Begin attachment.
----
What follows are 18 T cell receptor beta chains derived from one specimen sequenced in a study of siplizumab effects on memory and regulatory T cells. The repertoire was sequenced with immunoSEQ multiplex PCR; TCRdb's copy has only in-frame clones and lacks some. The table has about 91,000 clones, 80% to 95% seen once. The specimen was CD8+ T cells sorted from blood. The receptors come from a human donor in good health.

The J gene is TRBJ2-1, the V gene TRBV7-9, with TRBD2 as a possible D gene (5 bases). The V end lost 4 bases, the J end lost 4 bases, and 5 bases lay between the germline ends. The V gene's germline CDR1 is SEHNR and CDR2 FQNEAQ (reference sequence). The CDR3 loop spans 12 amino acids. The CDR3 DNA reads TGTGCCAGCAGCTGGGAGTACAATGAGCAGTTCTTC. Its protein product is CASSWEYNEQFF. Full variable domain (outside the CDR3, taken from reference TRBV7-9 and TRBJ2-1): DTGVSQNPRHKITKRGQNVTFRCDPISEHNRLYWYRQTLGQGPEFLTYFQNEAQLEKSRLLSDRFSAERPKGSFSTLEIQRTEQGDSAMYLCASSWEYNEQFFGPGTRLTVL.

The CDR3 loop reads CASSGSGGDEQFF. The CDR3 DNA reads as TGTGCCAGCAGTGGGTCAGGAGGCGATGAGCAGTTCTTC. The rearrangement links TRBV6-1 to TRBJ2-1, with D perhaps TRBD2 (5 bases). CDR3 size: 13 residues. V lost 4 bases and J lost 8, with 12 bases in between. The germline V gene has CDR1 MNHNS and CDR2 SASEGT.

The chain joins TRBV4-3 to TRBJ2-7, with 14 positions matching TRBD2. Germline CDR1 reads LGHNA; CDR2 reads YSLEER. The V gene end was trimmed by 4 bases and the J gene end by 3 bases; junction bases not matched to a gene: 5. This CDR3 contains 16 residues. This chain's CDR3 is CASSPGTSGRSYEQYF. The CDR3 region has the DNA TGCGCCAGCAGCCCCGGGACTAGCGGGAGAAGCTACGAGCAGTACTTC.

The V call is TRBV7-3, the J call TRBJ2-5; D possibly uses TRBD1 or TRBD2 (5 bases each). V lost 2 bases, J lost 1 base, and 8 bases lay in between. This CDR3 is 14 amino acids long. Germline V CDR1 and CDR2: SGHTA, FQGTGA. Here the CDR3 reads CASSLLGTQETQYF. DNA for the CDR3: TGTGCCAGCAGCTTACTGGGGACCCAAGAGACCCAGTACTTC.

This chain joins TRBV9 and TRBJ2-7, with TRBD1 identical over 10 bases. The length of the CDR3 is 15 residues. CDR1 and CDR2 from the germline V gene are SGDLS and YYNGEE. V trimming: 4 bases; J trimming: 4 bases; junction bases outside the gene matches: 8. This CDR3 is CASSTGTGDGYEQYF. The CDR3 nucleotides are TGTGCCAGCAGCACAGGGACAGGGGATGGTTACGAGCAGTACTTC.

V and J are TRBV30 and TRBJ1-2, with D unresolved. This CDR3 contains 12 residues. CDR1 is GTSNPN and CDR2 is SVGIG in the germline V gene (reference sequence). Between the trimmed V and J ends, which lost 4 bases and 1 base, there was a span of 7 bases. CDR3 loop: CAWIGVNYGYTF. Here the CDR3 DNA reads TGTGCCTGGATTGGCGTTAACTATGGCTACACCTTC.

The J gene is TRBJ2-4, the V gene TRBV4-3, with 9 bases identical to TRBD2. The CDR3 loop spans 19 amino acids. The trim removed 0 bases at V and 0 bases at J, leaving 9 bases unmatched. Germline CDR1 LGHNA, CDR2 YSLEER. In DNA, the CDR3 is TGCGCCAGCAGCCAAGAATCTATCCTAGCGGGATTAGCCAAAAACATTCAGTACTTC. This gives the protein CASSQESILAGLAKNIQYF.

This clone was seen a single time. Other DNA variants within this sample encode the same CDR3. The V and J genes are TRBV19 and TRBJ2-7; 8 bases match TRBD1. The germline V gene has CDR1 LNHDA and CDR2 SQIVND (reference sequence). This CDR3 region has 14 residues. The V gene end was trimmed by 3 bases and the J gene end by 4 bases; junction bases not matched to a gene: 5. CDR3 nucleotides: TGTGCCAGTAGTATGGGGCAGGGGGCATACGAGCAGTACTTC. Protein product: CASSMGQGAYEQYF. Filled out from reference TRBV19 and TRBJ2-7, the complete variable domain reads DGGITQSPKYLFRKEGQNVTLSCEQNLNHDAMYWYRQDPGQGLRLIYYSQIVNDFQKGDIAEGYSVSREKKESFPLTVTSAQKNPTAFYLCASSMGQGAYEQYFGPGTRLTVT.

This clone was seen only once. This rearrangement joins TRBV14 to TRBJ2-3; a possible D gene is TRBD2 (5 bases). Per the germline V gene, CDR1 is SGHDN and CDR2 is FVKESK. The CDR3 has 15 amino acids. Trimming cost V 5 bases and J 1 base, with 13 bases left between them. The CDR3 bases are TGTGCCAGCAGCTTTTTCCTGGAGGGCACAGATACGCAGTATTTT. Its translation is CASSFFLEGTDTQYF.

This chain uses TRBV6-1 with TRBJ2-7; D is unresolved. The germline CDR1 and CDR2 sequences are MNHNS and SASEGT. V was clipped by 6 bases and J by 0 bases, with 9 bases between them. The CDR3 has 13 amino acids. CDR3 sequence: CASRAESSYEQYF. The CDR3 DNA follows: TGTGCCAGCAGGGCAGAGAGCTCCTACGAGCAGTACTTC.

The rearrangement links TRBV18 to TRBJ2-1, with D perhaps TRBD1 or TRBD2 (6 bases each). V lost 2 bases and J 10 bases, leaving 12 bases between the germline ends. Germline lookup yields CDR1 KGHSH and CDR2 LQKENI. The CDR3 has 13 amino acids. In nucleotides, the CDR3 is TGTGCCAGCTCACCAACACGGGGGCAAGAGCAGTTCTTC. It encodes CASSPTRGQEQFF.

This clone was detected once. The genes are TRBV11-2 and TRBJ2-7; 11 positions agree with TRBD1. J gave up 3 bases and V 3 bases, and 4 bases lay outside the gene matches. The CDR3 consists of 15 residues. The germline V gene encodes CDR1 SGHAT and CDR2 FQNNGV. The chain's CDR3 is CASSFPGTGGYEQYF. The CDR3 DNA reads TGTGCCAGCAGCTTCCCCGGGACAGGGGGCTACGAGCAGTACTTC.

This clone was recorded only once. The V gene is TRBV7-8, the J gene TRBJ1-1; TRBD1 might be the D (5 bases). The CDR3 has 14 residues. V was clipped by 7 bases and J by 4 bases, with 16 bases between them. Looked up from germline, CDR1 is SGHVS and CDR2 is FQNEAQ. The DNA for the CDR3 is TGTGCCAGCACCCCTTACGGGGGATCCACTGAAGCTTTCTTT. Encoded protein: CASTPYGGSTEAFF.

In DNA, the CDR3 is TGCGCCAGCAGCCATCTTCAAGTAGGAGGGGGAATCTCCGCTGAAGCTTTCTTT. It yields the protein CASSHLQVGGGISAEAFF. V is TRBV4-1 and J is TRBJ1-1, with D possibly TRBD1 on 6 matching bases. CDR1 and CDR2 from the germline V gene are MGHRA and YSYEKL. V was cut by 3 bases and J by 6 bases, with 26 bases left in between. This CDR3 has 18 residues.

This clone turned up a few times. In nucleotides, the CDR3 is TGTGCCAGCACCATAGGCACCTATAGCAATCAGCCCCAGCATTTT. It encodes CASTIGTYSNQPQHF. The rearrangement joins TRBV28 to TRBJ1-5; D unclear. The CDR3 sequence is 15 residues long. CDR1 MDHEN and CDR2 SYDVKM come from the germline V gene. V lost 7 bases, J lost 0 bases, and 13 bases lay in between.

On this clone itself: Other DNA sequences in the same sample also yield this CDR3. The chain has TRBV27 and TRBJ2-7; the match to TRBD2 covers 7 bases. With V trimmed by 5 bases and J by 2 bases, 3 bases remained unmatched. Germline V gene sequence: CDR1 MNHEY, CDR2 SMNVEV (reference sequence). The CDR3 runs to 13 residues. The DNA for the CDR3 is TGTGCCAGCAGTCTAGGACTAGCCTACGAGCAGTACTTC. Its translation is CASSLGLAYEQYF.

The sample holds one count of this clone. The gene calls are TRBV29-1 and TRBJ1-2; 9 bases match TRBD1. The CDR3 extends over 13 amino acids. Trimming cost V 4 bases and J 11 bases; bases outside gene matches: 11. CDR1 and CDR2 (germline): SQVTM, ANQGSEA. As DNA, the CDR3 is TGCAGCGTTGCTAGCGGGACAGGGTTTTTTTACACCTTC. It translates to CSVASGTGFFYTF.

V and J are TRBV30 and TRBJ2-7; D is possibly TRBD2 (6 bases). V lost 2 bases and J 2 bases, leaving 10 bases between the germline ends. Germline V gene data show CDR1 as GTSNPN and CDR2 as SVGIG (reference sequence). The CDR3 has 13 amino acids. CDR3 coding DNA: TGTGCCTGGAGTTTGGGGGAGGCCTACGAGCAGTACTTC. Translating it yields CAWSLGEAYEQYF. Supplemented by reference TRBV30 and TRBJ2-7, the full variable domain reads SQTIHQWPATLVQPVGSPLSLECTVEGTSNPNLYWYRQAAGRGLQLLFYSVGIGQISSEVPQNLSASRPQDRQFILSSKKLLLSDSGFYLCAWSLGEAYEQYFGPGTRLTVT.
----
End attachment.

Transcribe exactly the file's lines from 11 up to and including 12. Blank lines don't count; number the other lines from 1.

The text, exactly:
This chain uses TRBV6-1 with TRBJ2-7; D is unresolved. The germline CDR1 and CDR2 sequences are MNHNS and SASEGT. V was clipped by 6 bases and J by 0 bases, with 9 bases between them. The CDR3 has 13 amino acids. CDR3 sequence: CASRAESSYEQYF. The CDR3 DNA follows: TGTGCCAGCAGGGCAGAGAGCTCCTACGAGCAGTACTTC.

The rearrangement links TRBV18 to TRBJ2-1, with D perhaps TRBD1 or TRBD2 (6 bases each). V lost 2 bases and J 10 bases, leaving 12 bases between the germline ends. Germline lookup yields CDR1 KGHSH and CDR2 LQKENI. The CDR3 has 13 amino acids. In nucleotides, the CDR3 is TGTGCCAGCTCACCAACACGGGGGCAAGAGCAGTTCTTC. It encodes CASSPTRGQEQFF.